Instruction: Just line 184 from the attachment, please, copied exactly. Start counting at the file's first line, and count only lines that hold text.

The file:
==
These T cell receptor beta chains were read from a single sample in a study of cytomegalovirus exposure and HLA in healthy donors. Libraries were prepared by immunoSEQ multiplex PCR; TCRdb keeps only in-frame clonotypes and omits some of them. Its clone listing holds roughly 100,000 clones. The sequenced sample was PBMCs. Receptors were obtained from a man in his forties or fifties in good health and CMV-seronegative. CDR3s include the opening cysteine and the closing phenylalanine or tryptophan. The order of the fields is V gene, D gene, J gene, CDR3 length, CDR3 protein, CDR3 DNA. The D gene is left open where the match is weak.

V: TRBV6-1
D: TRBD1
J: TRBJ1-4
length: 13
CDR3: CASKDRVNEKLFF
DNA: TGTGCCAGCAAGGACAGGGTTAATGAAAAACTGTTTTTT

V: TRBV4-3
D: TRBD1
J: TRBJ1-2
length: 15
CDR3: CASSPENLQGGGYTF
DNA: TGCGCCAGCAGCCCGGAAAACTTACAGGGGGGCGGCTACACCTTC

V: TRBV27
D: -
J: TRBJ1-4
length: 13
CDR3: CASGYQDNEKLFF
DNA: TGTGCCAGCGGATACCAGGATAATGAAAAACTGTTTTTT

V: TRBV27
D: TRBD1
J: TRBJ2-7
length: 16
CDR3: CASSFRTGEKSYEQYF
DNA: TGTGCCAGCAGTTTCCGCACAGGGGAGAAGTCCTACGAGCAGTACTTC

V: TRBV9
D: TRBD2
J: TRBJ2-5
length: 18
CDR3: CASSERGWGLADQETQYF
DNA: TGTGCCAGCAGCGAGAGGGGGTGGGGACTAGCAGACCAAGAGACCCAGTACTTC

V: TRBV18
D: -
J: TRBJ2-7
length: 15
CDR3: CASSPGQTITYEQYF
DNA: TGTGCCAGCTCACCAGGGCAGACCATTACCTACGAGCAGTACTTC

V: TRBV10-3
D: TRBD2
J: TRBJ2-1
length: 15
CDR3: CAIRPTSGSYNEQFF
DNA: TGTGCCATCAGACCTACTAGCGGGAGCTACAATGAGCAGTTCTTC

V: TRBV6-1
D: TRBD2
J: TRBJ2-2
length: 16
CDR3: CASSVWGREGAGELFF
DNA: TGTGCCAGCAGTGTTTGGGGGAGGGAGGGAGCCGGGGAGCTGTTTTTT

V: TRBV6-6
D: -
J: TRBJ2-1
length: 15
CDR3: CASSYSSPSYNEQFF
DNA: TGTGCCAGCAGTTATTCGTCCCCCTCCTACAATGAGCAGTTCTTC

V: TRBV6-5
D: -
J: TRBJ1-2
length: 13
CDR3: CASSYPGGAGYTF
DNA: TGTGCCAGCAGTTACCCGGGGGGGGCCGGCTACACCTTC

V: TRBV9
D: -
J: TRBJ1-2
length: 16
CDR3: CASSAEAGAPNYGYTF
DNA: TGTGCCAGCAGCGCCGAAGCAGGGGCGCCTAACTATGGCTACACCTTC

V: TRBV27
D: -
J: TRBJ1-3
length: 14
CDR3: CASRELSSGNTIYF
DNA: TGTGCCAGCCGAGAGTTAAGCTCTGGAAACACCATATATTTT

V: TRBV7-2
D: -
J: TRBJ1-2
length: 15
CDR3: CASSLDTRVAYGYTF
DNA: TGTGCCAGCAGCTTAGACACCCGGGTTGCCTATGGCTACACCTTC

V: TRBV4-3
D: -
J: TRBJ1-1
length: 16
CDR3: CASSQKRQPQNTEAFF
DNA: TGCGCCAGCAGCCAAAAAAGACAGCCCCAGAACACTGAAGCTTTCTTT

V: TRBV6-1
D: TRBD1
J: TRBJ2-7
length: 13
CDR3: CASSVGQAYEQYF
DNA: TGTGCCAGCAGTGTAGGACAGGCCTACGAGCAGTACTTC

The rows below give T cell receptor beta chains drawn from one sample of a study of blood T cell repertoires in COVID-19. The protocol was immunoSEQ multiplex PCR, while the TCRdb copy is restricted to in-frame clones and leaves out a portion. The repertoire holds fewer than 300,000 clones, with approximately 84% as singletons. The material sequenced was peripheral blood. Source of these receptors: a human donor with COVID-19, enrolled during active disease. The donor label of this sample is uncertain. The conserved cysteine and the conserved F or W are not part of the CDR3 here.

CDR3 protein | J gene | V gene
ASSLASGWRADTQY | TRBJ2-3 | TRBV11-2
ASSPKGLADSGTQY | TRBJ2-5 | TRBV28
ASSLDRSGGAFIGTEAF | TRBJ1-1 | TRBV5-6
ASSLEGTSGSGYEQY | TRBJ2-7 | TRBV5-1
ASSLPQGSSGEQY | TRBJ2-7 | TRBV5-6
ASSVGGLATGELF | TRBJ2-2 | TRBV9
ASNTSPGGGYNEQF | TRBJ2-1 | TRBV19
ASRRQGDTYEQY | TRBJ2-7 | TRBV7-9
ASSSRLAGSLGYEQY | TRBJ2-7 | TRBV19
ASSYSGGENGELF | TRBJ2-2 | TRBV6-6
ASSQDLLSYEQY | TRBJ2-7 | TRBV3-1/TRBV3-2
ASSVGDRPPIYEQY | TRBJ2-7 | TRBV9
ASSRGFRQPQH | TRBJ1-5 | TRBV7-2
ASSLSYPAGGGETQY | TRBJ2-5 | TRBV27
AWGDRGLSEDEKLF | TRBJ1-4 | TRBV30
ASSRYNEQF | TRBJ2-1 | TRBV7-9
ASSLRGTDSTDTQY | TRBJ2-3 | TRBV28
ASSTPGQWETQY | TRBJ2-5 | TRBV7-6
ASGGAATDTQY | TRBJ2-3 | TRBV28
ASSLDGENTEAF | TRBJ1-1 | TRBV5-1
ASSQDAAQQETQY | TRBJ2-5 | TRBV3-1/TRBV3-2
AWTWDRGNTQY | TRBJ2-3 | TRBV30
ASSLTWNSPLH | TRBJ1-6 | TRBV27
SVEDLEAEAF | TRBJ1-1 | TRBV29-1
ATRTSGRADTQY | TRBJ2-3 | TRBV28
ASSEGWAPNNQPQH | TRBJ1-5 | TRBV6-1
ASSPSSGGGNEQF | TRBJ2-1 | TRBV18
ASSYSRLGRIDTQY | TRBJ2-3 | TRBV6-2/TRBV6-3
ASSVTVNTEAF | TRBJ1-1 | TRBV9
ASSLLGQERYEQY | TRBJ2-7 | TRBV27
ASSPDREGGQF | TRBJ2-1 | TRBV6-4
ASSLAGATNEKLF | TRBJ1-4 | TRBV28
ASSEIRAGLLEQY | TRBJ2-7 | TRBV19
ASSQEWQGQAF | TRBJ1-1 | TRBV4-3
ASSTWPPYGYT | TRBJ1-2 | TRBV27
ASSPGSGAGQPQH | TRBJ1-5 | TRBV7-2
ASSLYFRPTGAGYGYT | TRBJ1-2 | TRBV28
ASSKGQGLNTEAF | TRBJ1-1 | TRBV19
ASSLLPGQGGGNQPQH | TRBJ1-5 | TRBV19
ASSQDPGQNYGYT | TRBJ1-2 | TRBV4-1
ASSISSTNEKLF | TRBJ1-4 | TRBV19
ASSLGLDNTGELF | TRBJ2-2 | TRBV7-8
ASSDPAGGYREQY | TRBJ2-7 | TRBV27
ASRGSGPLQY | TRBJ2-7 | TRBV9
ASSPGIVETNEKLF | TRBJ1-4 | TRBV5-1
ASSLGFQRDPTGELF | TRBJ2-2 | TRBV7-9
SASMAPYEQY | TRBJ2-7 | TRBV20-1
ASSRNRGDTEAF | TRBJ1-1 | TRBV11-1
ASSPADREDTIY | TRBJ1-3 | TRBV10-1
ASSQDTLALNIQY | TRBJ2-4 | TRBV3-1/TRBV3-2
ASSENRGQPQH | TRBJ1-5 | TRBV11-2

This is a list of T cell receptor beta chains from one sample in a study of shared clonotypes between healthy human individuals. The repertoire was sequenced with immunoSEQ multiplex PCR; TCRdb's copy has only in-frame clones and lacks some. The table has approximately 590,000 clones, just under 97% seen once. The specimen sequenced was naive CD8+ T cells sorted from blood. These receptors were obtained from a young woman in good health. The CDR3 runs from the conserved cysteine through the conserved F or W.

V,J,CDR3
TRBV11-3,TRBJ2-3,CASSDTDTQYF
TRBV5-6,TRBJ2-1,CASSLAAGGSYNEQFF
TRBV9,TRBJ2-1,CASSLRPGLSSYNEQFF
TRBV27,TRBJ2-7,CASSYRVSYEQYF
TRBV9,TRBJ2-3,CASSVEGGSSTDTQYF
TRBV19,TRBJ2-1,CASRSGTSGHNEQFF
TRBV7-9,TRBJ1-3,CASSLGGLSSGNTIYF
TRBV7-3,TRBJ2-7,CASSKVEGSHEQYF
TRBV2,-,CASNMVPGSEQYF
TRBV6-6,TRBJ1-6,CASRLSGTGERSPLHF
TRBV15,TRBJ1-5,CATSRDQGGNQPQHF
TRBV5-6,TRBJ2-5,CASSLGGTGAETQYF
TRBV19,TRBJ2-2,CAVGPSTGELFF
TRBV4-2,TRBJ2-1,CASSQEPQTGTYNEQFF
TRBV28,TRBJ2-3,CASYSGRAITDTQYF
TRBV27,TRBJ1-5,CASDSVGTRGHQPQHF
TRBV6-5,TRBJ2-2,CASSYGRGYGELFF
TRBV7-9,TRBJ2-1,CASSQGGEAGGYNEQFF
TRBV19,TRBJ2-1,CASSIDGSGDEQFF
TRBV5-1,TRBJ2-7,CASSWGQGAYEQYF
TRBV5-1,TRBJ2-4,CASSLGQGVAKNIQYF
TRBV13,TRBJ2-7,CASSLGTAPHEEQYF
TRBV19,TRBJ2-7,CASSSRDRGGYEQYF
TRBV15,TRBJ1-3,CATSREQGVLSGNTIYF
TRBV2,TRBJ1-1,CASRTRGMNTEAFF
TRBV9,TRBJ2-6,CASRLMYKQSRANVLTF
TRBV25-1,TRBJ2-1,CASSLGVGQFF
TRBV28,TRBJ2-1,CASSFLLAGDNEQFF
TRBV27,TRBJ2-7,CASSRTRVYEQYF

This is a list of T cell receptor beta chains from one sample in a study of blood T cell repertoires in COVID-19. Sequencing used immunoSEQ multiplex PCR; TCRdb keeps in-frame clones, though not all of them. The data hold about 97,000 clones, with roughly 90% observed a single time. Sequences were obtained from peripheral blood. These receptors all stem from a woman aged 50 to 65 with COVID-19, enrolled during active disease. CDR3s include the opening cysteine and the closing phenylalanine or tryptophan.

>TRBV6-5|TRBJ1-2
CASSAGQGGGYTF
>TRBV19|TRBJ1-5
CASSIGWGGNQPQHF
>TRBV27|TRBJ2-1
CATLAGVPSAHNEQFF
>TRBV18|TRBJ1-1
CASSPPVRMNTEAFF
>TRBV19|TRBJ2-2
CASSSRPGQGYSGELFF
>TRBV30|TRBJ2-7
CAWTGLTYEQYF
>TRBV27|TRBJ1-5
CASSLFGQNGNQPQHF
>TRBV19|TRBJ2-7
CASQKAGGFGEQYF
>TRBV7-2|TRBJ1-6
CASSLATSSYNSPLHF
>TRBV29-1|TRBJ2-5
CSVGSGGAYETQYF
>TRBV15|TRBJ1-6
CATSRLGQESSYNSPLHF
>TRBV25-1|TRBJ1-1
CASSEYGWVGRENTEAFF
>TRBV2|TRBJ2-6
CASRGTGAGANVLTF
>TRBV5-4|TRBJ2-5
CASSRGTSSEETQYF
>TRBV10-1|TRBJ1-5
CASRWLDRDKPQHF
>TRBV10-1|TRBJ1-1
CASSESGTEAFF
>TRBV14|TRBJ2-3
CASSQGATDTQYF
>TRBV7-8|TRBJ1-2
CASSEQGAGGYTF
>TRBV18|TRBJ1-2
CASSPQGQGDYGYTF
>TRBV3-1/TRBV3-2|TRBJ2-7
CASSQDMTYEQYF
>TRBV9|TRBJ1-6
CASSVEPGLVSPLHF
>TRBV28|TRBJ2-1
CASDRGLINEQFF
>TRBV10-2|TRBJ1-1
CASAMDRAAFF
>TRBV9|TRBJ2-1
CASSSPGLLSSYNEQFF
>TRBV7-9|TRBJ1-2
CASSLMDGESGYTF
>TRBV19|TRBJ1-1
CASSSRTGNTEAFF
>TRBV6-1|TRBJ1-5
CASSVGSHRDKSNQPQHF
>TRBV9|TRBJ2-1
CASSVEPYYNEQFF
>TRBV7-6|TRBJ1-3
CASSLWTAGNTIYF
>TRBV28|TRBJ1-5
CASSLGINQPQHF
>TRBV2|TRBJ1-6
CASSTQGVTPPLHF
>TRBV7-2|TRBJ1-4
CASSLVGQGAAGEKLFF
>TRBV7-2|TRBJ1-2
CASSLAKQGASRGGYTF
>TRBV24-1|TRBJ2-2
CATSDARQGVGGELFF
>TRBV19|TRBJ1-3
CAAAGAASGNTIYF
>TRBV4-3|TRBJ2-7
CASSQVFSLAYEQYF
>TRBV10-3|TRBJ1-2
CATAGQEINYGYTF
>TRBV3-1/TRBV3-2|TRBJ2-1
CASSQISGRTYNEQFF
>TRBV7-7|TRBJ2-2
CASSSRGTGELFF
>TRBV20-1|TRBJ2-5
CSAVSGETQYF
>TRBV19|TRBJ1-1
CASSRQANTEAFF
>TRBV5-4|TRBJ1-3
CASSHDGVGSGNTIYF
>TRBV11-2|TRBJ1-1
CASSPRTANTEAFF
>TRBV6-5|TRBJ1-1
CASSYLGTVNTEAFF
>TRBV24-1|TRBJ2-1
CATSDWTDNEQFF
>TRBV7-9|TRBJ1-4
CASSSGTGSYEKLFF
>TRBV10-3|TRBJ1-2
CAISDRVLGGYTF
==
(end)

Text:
CASSPPVRMNTEAFF